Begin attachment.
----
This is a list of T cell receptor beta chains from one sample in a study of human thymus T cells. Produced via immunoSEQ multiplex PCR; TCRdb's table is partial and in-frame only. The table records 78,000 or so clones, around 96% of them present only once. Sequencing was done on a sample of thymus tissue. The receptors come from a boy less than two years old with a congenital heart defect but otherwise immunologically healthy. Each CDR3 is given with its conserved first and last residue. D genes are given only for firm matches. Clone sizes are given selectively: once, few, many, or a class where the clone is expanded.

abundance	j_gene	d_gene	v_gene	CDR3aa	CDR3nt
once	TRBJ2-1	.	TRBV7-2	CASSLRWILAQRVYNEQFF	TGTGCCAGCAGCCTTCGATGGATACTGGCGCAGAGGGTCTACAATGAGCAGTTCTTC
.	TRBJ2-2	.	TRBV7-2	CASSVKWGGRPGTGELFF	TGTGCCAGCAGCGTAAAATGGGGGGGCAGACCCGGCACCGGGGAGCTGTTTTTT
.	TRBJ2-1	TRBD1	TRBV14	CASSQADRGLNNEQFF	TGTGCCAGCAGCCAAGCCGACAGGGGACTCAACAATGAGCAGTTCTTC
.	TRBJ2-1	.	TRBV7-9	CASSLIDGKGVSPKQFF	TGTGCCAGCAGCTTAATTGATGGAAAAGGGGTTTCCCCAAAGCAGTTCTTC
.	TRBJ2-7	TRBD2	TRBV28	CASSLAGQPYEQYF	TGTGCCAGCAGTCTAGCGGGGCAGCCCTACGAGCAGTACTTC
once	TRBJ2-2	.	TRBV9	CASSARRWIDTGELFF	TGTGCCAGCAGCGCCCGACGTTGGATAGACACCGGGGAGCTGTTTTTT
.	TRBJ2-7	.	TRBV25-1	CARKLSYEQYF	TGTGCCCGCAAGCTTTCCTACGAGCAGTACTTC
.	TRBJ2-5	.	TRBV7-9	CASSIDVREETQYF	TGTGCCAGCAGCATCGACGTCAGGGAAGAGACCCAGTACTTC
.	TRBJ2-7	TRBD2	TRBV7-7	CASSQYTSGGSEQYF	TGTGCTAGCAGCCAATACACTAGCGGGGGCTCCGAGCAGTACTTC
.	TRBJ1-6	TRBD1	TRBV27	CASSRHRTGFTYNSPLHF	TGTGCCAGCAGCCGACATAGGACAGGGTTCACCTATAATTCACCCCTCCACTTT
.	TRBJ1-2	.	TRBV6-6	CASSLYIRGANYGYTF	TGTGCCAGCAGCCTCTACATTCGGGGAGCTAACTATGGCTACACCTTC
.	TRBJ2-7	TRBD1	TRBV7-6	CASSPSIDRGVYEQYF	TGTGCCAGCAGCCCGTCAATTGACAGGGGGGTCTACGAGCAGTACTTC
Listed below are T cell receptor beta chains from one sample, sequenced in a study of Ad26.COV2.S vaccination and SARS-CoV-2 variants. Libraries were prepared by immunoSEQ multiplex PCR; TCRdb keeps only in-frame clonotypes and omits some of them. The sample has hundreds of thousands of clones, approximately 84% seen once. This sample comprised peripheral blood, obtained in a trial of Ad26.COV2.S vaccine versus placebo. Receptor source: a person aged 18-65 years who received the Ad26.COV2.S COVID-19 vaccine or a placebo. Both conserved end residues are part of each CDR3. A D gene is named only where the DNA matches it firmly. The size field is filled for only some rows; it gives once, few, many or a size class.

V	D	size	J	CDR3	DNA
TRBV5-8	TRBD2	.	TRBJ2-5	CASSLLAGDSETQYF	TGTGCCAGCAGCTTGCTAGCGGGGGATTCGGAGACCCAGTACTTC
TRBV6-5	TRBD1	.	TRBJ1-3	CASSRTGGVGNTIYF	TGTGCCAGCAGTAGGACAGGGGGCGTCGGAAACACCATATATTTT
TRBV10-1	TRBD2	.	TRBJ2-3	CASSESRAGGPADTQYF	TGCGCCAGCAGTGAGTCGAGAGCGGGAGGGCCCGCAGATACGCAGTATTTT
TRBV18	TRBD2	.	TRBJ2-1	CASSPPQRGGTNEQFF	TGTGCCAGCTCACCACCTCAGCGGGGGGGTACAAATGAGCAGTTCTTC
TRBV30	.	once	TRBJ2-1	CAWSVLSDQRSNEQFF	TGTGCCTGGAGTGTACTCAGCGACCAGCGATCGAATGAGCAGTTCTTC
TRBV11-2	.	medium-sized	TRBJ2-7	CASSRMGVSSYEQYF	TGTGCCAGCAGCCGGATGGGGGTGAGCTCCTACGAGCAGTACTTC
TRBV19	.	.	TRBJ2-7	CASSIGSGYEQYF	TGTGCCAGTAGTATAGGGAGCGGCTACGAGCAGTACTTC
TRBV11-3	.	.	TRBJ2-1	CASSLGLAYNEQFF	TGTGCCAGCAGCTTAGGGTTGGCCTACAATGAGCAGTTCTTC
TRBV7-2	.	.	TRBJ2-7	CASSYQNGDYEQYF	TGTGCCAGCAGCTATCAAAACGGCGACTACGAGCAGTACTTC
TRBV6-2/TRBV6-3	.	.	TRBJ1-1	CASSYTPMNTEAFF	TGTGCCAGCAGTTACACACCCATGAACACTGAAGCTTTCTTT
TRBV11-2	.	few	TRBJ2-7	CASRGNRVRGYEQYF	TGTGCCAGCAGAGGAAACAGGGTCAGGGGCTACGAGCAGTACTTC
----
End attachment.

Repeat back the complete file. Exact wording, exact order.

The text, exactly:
This is a list of T cell receptor beta chains from one sample in a study of human thymus T cells. Produced via immunoSEQ multiplex PCR; TCRdb's table is partial and in-frame only. The table records 78,000 or so clones, around 96% of them present only once. Sequencing was done on a sample of thymus tissue. The receptors come from a boy less than two years old with a congenital heart defect but otherwise immunologically healthy. Each CDR3 is given with its conserved first and last residue. D genes are given only for firm matches. Clone sizes are given selectively: once, few, many, or a class where the clone is expanded.

abundance	j_gene	d_gene	v_gene	CDR3aa	CDR3nt
once	TRBJ2-1	.	TRBV7-2	CASSLRWILAQRVYNEQFF	TGTGCCAGCAGCCTTCGATGGATACTGGCGCAGAGGGTCTACAATGAGCAGTTCTTC
.	TRBJ2-2	.	TRBV7-2	CASSVKWGGRPGTGELFF	TGTGCCAGCAGCGTAAAATGGGGGGGCAGACCCGGCACCGGGGAGCTGTTTTTT
.	TRBJ2-1	TRBD1	TRBV14	CASSQADRGLNNEQFF	TGTGCCAGCAGCCAAGCCGACAGGGGACTCAACAATGAGCAGTTCTTC
.	TRBJ2-1	.	TRBV7-9	CASSLIDGKGVSPKQFF	TGTGCCAGCAGCTTAATTGATGGAAAAGGGGTTTCCCCAAAGCAGTTCTTC
.	TRBJ2-7	TRBD2	TRBV28	CASSLAGQPYEQYF	TGTGCCAGCAGTCTAGCGGGGCAGCCCTACGAGCAGTACTTC
once	TRBJ2-2	.	TRBV9	CASSARRWIDTGELFF	TGTGCCAGCAGCGCCCGACGTTGGATAGACACCGGGGAGCTGTTTTTT
.	TRBJ2-7	.	TRBV25-1	CARKLSYEQYF	TGTGCCCGCAAGCTTTCCTACGAGCAGTACTTC
.	TRBJ2-5	.	TRBV7-9	CASSIDVREETQYF	TGTGCCAGCAGCATCGACGTCAGGGAAGAGACCCAGTACTTC
.	TRBJ2-7	TRBD2	TRBV7-7	CASSQYTSGGSEQYF	TGTGCTAGCAGCCAATACACTAGCGGGGGCTCCGAGCAGTACTTC
.	TRBJ1-6	TRBD1	TRBV27	CASSRHRTGFTYNSPLHF	TGTGCCAGCAGCCGACATAGGACAGGGTTCACCTATAATTCACCCCTCCACTTT
.	TRBJ1-2	.	TRBV6-6	CASSLYIRGANYGYTF	TGTGCCAGCAGCCTCTACATTCGGGGAGCTAACTATGGCTACACCTTC
.	TRBJ2-7	TRBD1	TRBV7-6	CASSPSIDRGVYEQYF	TGTGCCAGCAGCCCGTCAATTGACAGGGGGGTCTACGAGCAGTACTTC
Listed below are T cell receptor beta chains from one sample, sequenced in a study of Ad26.COV2.S vaccination and SARS-CoV-2 variants. Libraries were prepared by immunoSEQ multiplex PCR; TCRdb keeps only in-frame clonotypes and omits some of them. The sample has hundreds of thousands of clones, approximately 84% seen once. This sample comprised peripheral blood, obtained in a trial of Ad26.COV2.S vaccine versus placebo. Receptor source: a person aged 18-65 years who received the Ad26.COV2.S COVID-19 vaccine or a placebo. Both conserved end residues are part of each CDR3. A D gene is named only where the DNA matches it firmly. The size field is filled for only some rows; it gives once, few, many or a size class.

V	D	size	J	CDR3	DNA
TRBV5-8	TRBD2	.	TRBJ2-5	CASSLLAGDSETQYF	TGTGCCAGCAGCTTGCTAGCGGGGGATTCGGAGACCCAGTACTTC
TRBV6-5	TRBD1	.	TRBJ1-3	CASSRTGGVGNTIYF	TGTGCCAGCAGTAGGACAGGGGGCGTCGGAAACACCATATATTTT
TRBV10-1	TRBD2	.	TRBJ2-3	CASSESRAGGPADTQYF	TGCGCCAGCAGTGAGTCGAGAGCGGGAGGGCCCGCAGATACGCAGTATTTT
TRBV18	TRBD2	.	TRBJ2-1	CASSPPQRGGTNEQFF	TGTGCCAGCTCACCACCTCAGCGGGGGGGTACAAATGAGCAGTTCTTC
TRBV30	.	once	TRBJ2-1	CAWSVLSDQRSNEQFF	TGTGCCTGGAGTGTACTCAGCGACCAGCGATCGAATGAGCAGTTCTTC
TRBV11-2	.	medium-sized	TRBJ2-7	CASSRMGVSSYEQYF	TGTGCCAGCAGCCGGATGGGGGTGAGCTCCTACGAGCAGTACTTC
TRBV19	.	.	TRBJ2-7	CASSIGSGYEQYF	TGTGCCAGTAGTATAGGGAGCGGCTACGAGCAGTACTTC
TRBV11-3	.	.	TRBJ2-1	CASSLGLAYNEQFF	TGTGCCAGCAGCTTAGGGTTGGCCTACAATGAGCAGTTCTTC
TRBV7-2	.	.	TRBJ2-7	CASSYQNGDYEQYF	TGTGCCAGCAGCTATCAAAACGGCGACTACGAGCAGTACTTC
TRBV6-2/TRBV6-3	.	.	TRBJ1-1	CASSYTPMNTEAFF	TGTGCCAGCAGTTACACACCCATGAACACTGAAGCTTTCTTT
TRBV11-2	.	few	TRBJ2-7	CASRGNRVRGYEQYF	TGTGCCAGCAGAGGAAACAGGGTCAGGGGCTACGAGCAGTACTTC